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First Advisor

Laura Stroik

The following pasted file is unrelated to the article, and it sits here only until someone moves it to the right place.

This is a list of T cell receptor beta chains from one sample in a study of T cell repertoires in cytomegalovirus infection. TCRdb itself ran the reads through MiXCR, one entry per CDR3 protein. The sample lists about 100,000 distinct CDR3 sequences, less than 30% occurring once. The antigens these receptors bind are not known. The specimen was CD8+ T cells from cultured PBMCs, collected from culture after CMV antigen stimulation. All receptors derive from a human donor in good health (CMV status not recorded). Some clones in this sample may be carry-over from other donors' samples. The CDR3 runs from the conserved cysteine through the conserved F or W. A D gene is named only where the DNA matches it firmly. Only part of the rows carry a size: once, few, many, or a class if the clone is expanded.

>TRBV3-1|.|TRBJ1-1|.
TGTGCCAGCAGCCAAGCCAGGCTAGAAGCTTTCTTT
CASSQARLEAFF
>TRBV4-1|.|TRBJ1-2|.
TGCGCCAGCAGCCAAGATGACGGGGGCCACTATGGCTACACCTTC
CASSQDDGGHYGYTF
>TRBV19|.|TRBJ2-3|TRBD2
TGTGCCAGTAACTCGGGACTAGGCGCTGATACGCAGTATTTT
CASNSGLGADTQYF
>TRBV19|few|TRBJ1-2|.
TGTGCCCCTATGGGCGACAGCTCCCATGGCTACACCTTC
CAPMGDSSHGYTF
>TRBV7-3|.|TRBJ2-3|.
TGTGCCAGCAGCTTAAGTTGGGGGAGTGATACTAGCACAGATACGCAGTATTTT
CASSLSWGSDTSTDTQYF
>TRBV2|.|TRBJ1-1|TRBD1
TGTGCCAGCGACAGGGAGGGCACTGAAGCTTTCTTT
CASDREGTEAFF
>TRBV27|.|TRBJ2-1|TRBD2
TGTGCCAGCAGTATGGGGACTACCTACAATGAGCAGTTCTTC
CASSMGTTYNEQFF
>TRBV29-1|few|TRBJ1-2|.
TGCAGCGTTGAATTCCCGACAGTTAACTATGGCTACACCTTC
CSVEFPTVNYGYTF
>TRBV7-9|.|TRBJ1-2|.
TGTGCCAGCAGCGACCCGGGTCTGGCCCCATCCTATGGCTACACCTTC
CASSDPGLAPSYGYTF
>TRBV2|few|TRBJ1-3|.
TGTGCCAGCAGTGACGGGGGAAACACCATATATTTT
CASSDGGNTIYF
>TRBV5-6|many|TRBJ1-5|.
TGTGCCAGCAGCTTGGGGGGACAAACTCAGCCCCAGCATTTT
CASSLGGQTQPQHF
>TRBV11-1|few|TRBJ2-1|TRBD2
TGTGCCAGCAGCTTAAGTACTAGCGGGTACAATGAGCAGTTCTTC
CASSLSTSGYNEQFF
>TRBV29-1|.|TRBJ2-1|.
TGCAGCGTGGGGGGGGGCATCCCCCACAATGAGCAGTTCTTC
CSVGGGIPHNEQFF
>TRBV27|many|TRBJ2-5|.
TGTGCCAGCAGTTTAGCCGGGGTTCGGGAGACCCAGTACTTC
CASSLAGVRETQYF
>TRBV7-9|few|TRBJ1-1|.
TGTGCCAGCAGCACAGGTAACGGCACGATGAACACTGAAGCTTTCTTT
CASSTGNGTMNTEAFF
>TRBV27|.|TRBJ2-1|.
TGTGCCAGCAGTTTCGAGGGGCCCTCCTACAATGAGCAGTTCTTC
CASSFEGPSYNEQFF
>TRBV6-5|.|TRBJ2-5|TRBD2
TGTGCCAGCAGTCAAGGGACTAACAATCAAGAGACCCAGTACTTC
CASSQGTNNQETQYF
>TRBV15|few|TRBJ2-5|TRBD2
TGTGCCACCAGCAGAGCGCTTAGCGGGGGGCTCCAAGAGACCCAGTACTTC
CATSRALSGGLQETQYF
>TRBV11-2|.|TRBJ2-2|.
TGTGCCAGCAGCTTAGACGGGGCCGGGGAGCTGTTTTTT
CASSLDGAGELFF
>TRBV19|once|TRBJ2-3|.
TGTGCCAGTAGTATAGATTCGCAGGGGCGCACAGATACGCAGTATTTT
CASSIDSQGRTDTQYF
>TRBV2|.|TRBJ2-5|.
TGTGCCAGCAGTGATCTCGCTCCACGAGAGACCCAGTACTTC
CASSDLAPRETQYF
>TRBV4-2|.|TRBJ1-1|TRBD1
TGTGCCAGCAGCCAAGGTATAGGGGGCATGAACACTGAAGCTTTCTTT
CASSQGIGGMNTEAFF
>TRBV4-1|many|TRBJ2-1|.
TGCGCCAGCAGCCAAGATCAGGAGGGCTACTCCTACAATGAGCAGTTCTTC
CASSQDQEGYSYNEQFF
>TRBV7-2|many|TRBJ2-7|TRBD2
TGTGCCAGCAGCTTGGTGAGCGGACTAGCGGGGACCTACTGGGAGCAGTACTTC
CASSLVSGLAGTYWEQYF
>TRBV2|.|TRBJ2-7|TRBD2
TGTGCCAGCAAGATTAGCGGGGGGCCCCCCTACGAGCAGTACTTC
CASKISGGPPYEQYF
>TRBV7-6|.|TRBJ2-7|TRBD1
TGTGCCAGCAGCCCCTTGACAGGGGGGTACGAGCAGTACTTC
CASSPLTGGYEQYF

Changes in the structure of ecological communities are often correlated with changes in the surrounding environment. The Bighorn Basin in Wyoming presents fossil evidence that depicts significant shifts in the community structure of North American mammalian species at the Paleocene-Eocene boundary. This diversity can be credited to marked temperature increases during the Paleocene-Eocene Thermal Maximum. The association between temperature and dietary niche of omomyid euprimates, specifically the Tetonius lineage, was examined using reconstructed relief index, a dental topographic measure (N=20). A correlation analysis supported the hypothesis that abiotic changes in climate during the Paleocene-Eocene Thermal Maximum were linked to variation in omomyid dietary niches (P<0.05). These changes in Tetonius dietary niche are associated with anagenetic speciation in the lineage and may have been influenced by both shifts in climate and interactions with other members of the community.

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